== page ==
Early Style Hardanger cover

Continue reading

Annetje Band Sampler

Posted in Embroidery, Needlework with tags , , , , , , , , on June 19, 2016 by suetortoise

Annetje on light background

As promised, more about the band sampler. In March last year, I bought a bundle of charts for old samplers, from someone selling up stock. One of them was a reproduction of a Dutch sampler from 1663

Permin chart cover

The original sampler was charted by Permin of Copenhagen – it’s a massive chart on two huge sheets of paper. Worked over two threads on 30 count fabric, the size of the whole sampler would be 61 x 57 cm! Their reference number for the kit version is 39-8406 “Sampler ‘Antique'”. (Stocked in the UK by Sew and Sew, if you fancy such a mammoth undertaking.) Back in 1663, it was stitched by 11 year old Annetje Muusdochter, who lived in Broek in Waterland, near Amsterdam.

I can’t do better than point you at this blog page from Ex Antiques, who specialise in old samplers and have researched the Broek samplers – sixteen surviving examples known so far. They have a picture of the original. Not the clearest of photos, but close enough to show that the Permin chart is very accurate. The Ex Antiques blog is a treasure trove if you are interested in old samplers, particularly Dutch samplers. There are other posts about the Broek samplers, and photos of many of them.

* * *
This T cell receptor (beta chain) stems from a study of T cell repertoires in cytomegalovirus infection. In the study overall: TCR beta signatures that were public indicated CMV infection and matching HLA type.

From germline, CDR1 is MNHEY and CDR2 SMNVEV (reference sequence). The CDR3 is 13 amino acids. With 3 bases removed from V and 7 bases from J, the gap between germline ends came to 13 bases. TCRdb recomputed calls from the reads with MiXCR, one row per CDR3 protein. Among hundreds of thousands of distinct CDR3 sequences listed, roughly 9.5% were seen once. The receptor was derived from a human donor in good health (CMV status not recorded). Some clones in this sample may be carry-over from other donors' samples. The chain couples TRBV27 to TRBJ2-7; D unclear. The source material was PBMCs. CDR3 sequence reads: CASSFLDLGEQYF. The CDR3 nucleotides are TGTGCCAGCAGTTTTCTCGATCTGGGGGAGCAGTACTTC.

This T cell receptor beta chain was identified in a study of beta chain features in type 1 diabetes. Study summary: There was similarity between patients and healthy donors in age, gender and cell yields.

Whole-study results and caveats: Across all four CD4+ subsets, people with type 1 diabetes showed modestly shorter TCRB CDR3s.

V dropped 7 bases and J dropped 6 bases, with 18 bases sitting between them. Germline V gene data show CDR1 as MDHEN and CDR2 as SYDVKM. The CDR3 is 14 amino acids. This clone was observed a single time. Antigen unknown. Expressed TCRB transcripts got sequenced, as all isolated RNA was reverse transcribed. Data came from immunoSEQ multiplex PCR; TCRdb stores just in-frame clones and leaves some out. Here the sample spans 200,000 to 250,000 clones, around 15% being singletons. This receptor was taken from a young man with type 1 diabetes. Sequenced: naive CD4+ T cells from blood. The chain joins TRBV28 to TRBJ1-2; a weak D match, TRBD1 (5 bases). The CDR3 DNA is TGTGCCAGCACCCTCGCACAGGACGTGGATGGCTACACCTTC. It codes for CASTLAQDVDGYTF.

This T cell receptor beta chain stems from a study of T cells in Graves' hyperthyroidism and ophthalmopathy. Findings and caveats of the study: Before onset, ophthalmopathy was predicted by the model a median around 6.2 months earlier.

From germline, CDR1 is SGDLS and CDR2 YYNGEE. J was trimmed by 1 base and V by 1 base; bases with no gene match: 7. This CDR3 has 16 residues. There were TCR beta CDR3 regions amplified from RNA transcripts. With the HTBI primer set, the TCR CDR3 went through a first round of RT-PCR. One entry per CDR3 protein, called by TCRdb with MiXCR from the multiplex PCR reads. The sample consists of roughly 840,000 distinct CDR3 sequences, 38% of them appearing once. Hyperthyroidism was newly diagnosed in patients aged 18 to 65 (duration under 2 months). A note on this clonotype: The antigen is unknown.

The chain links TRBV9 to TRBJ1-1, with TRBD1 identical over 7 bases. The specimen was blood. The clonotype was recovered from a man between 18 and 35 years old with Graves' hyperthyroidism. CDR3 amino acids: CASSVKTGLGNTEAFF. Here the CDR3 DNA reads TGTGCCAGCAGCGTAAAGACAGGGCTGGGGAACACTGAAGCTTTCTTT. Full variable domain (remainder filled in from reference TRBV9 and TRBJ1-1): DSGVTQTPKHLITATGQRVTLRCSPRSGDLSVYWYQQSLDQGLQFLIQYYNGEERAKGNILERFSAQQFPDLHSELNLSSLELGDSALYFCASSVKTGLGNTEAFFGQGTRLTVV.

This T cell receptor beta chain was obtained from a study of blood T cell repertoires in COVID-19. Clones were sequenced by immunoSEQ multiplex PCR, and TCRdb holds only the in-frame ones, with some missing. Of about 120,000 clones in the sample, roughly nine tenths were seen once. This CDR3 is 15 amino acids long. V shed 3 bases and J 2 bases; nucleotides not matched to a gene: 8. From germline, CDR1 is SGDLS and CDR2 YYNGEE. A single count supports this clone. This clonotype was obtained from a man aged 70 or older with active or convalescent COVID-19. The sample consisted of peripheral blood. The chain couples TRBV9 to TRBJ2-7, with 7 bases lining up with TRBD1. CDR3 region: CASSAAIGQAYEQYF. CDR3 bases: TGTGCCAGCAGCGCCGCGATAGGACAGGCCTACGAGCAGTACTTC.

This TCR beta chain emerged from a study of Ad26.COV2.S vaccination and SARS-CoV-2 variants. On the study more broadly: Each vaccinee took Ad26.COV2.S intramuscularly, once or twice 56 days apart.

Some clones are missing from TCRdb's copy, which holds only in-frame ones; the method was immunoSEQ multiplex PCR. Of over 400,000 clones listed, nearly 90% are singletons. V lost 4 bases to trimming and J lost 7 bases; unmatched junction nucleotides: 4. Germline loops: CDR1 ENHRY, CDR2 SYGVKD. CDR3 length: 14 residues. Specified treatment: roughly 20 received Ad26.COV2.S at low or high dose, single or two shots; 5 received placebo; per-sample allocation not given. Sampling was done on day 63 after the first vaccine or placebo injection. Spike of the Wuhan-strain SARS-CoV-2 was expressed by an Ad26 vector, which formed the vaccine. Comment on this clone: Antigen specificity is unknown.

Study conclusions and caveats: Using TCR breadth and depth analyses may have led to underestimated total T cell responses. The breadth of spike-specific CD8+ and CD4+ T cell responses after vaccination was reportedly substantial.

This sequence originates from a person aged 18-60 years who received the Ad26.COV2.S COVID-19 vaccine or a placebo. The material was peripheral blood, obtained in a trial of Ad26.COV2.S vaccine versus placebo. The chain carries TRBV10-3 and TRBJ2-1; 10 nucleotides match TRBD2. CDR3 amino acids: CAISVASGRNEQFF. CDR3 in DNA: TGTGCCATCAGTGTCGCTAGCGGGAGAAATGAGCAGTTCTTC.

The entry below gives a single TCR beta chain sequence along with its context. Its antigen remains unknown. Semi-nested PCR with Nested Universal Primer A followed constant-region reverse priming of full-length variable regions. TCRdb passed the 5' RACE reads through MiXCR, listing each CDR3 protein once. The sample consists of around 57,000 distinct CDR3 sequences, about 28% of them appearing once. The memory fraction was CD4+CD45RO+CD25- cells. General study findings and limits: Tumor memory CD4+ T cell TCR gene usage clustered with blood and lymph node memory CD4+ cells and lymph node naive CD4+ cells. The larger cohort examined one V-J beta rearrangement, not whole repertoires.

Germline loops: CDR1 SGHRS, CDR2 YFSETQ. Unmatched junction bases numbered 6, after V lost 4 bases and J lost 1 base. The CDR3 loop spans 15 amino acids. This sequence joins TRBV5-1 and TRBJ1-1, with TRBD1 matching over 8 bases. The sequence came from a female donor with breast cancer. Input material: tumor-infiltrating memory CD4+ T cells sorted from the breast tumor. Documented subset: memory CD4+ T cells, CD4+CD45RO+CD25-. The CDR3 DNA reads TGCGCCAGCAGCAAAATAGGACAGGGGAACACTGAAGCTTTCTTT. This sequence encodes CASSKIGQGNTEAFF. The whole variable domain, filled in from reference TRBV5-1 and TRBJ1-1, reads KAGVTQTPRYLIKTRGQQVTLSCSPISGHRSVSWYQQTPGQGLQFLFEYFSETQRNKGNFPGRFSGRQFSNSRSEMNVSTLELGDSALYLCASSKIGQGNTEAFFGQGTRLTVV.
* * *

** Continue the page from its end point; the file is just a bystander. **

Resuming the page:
When I saw the sampler, two things caught my eye. The first thing was the long strip of voided patterns on the left of the sampler: oh, how I wanted to work those bands! (More about the practicalities of working them in a momannetje church and housemarksent.) I definitely wasn’t interested in producing a copy of the whole sampler, although one or two of the motifs might be quite fun to adapt, and the lettering style is quaint, if not particularly easy to read. The other thing that caught my eye was the curious way Annetje had filled the gaps between the motifs and patterns – little shapes and signs made of straight lines. What were they? Some sort of code?